George Stocking Account Book
1815-1850
1 volume (0.1 linear ft., 262p.)
Call no.: MS 486 bd

Abstract

The shoemaker George Stocking was born on May 23, 1784, on his family's farm in Ashfield, Mass., the second son of Abraham and Abigail (Nabby) Stocking. At 25, George married Ann Toby (1790-1835) from nearby Conway, with whom he had nine children, followed by two more children with his second wife, the widow Mary Jackson Shippey, whom he married on Dec. 16, 1840. George succeeded Amos Stocking, his uncle, in the tanning and shoemaking business at Pittsfield, Mass., where he died on Christmas day 1864.

George Stocking's double column account book documents almost 35 years of the economic activity of a shoemaker in antebellum Ashfield, Massachusetts. Although the entries are typically very brief, recording making, mending, tapping, capping, or heeling shoes and boots, among other things, they provide a dense and fairly continuous record of his work. They also reveal the degree to which Stocking occasionally engaged in other activities to earn a living, including mending harnesses and other leatherwork to performing agricultural labor. The book includes accounts with Charles Knowlton, the local physician was was famous as a freethinker and atheist and author of Fruits of Philosophy, his book on contraception that earned him conviction on charges of obscenity and a sentence of three months at hard labor.

Access

The collection is open for research.

Language:

English
George Stocking Account Book
1815-1850
1 volume (0.1 linear ft., 262p.)
Call no.: MS 486 bd

Background on George Stocking

The shoemaker George Stocking was born on May 23, 1784, on his family's farm in Ashfield, Mass., the second son of Abraham and Abigail (Nabby) Stocking. At 25, he married Ann Toby (1790-1835) from nearby Conway, with whom he had nine children, followed by two more children with his second wife, the widow Mary Jackson Shippey, whom he married on Dec. 16, 1840. George succeeded Amos Stocking, his uncle, in the tanning and shoemaking business at Pittsfield, Mass., where he died on Christmas day 1864.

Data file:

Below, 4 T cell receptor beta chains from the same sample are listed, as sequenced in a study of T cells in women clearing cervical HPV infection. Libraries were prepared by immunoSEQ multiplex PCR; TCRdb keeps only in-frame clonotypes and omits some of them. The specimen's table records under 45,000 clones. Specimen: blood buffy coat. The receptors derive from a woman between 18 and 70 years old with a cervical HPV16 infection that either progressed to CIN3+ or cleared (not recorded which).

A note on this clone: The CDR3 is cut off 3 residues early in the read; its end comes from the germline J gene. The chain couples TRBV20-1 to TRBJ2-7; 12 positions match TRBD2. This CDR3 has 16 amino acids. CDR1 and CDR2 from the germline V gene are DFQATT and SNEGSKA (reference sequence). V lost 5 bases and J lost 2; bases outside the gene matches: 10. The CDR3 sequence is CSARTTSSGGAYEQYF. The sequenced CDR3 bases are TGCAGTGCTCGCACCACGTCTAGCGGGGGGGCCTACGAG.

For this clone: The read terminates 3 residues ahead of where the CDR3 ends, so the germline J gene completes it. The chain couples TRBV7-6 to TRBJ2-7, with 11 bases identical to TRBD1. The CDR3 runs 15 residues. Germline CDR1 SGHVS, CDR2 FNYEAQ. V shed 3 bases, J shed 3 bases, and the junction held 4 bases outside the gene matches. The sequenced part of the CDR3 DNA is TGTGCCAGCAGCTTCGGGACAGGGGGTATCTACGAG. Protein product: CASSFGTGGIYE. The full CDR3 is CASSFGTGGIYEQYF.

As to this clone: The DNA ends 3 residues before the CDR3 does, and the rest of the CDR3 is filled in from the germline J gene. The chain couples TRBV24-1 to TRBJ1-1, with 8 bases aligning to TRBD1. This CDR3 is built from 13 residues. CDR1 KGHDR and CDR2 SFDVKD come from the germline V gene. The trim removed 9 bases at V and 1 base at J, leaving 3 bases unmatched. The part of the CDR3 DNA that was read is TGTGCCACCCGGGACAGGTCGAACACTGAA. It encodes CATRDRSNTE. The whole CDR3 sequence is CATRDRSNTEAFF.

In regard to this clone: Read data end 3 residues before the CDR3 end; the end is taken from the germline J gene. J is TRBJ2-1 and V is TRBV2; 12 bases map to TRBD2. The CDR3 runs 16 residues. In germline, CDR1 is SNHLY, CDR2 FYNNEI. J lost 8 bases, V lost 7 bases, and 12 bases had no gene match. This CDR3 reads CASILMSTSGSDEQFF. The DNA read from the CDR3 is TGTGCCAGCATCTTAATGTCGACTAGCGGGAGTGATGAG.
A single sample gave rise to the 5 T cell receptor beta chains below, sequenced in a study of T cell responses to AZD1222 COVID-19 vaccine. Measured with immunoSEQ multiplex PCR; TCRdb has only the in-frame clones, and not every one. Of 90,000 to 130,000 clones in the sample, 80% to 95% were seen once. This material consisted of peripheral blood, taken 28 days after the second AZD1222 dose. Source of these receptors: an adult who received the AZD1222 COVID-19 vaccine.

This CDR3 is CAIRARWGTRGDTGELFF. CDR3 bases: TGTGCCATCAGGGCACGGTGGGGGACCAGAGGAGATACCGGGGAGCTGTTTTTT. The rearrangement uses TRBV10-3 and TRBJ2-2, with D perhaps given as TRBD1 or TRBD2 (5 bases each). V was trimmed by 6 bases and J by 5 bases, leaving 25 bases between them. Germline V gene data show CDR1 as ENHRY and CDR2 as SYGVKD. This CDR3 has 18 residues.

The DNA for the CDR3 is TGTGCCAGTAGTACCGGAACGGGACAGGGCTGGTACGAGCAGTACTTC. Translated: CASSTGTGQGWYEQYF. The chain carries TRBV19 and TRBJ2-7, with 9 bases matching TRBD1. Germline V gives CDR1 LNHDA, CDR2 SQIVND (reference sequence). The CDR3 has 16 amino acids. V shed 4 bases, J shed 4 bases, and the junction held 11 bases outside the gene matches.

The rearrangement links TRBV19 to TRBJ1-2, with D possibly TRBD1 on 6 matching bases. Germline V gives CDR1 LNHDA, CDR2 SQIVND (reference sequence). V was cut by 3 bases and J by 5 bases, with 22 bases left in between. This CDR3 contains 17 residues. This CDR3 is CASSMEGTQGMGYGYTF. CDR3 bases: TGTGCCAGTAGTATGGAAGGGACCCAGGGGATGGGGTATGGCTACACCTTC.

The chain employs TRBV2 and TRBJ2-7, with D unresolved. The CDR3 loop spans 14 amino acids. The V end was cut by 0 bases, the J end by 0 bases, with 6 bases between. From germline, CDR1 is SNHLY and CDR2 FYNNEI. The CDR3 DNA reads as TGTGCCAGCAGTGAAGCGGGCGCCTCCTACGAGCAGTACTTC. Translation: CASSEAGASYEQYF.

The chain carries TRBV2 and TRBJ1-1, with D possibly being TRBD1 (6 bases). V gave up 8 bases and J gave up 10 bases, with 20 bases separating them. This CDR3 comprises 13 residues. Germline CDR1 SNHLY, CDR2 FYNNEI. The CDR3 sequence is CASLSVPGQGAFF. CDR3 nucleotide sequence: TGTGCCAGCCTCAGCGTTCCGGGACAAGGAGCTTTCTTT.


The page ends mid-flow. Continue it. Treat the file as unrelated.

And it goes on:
Contents of Collection

George Stocking's double column account book documents almost 35 years of the economic activity of a shoemaker in antebellum Ashfield, Massachusetts. Although the entries are typically very brief, recording making, mending, tapping, capping, or heeling shoes and boots, among other things, they provide a dense and fairly continuous record of his work. They also reveal the degree to which Stocking occasionally engaged in other activities to earn a living, including mending harnesses and other leatherwork to performing agricultural labor. The book includes accounts with Charles Knowlton, the local physician was was famous as a freethinker and atheist and author of Fruits of Philosophy, his book on contraception that earned him conviction on charges of obscenity and a sentence of three months at hard labor.

Administrative information
Provenance

Gift of John V. Calipari, 1994.

Processing Information

Processed by Dex Haven, August 2009.

Bibliography

Stocking, Charles Henry Wright, The Stocking Ancestry: comprising the descendants of George Stocking, founder of the American family (1903)

Copyright and Use (More informationConnect to publication information)

Cite as: George Stocking Account Book (MS 486 bd). Special Collections and University Archives, University of Massachusetts Amherst Libraries.

Search terms
Subjects
  • Ashfield (Mass.)--Economic conditions--19th century.
  • Shoemakers--Massachusetts--Ashfield.
Names
  • Knowlton, Charles, 1800-1850.
  • Stocking, George, 1784-1864.
Genre terms
  • Account books.